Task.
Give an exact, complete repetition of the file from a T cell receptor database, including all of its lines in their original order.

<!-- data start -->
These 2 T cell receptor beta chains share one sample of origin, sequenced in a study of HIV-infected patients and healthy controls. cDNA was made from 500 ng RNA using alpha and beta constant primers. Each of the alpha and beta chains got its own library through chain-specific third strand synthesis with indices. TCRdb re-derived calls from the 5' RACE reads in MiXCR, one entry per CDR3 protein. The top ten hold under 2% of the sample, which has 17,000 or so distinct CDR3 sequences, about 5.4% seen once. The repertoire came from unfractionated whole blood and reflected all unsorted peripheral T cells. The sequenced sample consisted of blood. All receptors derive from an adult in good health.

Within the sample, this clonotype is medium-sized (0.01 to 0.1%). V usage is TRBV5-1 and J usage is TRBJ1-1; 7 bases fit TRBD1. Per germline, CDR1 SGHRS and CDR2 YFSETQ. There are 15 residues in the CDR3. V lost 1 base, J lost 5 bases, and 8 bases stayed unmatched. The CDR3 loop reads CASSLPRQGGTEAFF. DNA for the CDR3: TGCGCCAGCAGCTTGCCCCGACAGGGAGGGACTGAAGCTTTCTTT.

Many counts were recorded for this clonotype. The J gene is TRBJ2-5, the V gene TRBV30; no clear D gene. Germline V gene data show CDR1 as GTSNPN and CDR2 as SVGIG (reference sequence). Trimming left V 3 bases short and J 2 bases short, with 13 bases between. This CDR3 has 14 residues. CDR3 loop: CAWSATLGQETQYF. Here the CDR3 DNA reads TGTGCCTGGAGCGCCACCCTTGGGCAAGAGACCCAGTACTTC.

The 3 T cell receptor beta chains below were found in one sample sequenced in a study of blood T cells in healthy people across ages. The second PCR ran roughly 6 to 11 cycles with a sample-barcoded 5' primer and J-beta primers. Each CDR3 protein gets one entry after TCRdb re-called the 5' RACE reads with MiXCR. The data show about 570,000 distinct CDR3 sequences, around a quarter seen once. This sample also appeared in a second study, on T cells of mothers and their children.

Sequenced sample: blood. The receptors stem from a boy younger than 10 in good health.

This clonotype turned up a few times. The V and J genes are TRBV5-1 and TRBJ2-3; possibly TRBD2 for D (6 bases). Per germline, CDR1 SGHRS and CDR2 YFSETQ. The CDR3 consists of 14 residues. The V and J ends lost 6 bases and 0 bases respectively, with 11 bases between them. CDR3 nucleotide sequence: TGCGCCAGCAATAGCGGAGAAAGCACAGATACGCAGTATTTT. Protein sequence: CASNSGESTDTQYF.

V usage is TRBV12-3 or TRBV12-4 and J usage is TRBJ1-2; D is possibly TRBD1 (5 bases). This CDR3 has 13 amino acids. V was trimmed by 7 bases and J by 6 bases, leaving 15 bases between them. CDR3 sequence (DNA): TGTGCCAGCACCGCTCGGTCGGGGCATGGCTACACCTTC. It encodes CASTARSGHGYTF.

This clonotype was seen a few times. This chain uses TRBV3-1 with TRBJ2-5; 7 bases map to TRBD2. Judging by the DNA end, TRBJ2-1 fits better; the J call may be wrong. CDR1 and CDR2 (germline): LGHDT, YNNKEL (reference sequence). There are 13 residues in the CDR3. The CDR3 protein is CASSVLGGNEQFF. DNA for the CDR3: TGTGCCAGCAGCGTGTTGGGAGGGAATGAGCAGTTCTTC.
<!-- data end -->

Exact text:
These 2 T cell receptor beta chains share one sample of origin, sequenced in a study of HIV-infected patients and healthy controls. cDNA was made from 500 ng RNA using alpha and beta constant primers. Each of the alpha and beta chains got its own library through chain-specific third strand synthesis with indices. TCRdb re-derived calls from the 5' RACE reads in MiXCR, one entry per CDR3 protein. The top ten hold under 2% of the sample, which has 17,000 or so distinct CDR3 sequences, about 5.4% seen once. The repertoire came from unfractionated whole blood and reflected all unsorted peripheral T cells. The sequenced sample consisted of blood. All receptors derive from an adult in good health.

Within the sample, this clonotype is medium-sized (0.01 to 0.1%). V usage is TRBV5-1 and J usage is TRBJ1-1; 7 bases fit TRBD1. Per germline, CDR1 SGHRS and CDR2 YFSETQ. There are 15 residues in the CDR3. V lost 1 base, J lost 5 bases, and 8 bases stayed unmatched. The CDR3 loop reads CASSLPRQGGTEAFF. DNA for the CDR3: TGCGCCAGCAGCTTGCCCCGACAGGGAGGGACTGAAGCTTTCTTT.

Many counts were recorded for this clonotype. The J gene is TRBJ2-5, the V gene TRBV30; no clear D gene. Germline V gene data show CDR1 as GTSNPN and CDR2 as SVGIG (reference sequence). Trimming left V 3 bases short and J 2 bases short, with 13 bases between. This CDR3 has 14 residues. CDR3 loop: CAWSATLGQETQYF. Here the CDR3 DNA reads TGTGCCTGGAGCGCCACCCTTGGGCAAGAGACCCAGTACTTC.

The 3 T cell receptor beta chains below were found in one sample sequenced in a study of blood T cells in healthy people across ages. The second PCR ran roughly 6 to 11 cycles with a sample-barcoded 5' primer and J-beta primers. Each CDR3 protein gets one entry after TCRdb re-called the 5' RACE reads with MiXCR. The data show about 570,000 distinct CDR3 sequences, around a quarter seen once. This sample also appeared in a second study, on T cells of mothers and their children.

Sequenced sample: blood. The receptors stem from a boy younger than 10 in good health.

This clonotype turned up a few times. The V and J genes are TRBV5-1 and TRBJ2-3; possibly TRBD2 for D (6 bases). Per germline, CDR1 SGHRS and CDR2 YFSETQ. The CDR3 consists of 14 residues. The V and J ends lost 6 bases and 0 bases respectively, with 11 bases between them. CDR3 nucleotide sequence: TGCGCCAGCAATAGCGGAGAAAGCACAGATACGCAGTATTTT. Protein sequence: CASNSGESTDTQYF.

V usage is TRBV12-3 or TRBV12-4 and J usage is TRBJ1-2; D is possibly TRBD1 (5 bases). This CDR3 has 13 amino acids. V was trimmed by 7 bases and J by 6 bases, leaving 15 bases between them. CDR3 sequence (DNA): TGTGCCAGCACCGCTCGGTCGGGGCATGGCTACACCTTC. It encodes CASTARSGHGYTF.

This clonotype was seen a few times. This chain uses TRBV3-1 with TRBJ2-5; 7 bases map to TRBD2. Judging by the DNA end, TRBJ2-1 fits better; the J call may be wrong. CDR1 and CDR2 (germline): LGHDT, YNNKEL (reference sequence). There are 13 residues in the CDR3. The CDR3 protein is CASSVLGGNEQFF. DNA for the CDR3: TGTGCCAGCAGCGTGTTGGGAGGGAATGAGCAGTTCTTC.